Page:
Another highly esteemed public figure has also urged further austerity. His company, of-course helped cause the crisis and can hardly claim to be the exemplars of virtuous conduct.

Lloyd Blankfein invoked the now dead Witch’s TINA claim during an interview with the BBC (April 23, 2013) – Goldman Sachs boss says UK has no choice but austerity.

Here are his words of “wisdom”:

You would like at this part of the cycle not to cut, to push out austerity and not to shrink the economy … But if you have a big deficit you lose that optionality. The choices get taken away from you.

I guess his company has investments that pay off when unemployment and poverty rise.

The only question I have is why the border control in London let him in!


The austerity policy has failed in its narrow aims. But the unintended consequences will be great. The EU leaders are risking undermining the whole meaning of “Europe” which was, in part, to stop wars.

Speaking of which, today is – ANZAC Day – in Australia and New Zealand – a public holiday to commemorate the deaths and sacrifices of our soldiers in various wars, some legitimate (First and Second World Wars), some not so (Vietnam oblige!).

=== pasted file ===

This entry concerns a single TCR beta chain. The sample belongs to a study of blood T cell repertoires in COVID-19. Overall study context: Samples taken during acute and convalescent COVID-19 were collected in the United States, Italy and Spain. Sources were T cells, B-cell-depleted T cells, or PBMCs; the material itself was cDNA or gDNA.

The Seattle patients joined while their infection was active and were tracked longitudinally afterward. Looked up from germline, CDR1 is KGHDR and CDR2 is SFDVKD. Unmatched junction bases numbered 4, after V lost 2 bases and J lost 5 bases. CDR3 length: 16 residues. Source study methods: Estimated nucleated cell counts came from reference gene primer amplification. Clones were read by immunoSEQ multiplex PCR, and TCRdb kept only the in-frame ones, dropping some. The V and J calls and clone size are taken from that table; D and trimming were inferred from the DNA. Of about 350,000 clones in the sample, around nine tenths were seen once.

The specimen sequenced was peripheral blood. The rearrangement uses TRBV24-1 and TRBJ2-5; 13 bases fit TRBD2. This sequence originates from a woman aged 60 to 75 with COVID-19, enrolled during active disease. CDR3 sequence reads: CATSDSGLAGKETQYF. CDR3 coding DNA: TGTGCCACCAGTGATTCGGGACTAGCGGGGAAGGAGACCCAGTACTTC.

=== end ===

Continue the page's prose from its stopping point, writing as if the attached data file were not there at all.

It is a day of conflict in many respects. We acknowledge how brave our soldiers were. They were definitely that.

But some of us also consider how used they were by colonial masters in Britain and later the US. Why were we fighting in the dank northern fields of France in 1917? Why did we get sent to our slaughter by British generals in Galipoli and a few decades later in Singapore?

Why do we treat the people of East Timor so ruthlessly now when they were angels to our soldiers during the Second World War?

Why do we not acknowledge how our own soldiers misbehaved with respect to local women in areas they were fighting in and were party to war crimes?

The book by Allan Clifton “Time of Fallen Blossoms” provides a detailed account of the rapes by Australian troops in Japan during the occupation. Here is a 2007 Review – Australian Military Gang Rape of ‘Fallen Blossoms’.

So it is a very complex day – some choose to just focus on the bravura and celebration, while other thinks a little more deeply.

That is enough for today!

(c) Copyright 2013 Bill Mitchell. All Rights Reserved.

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    This Post Has 29 Comments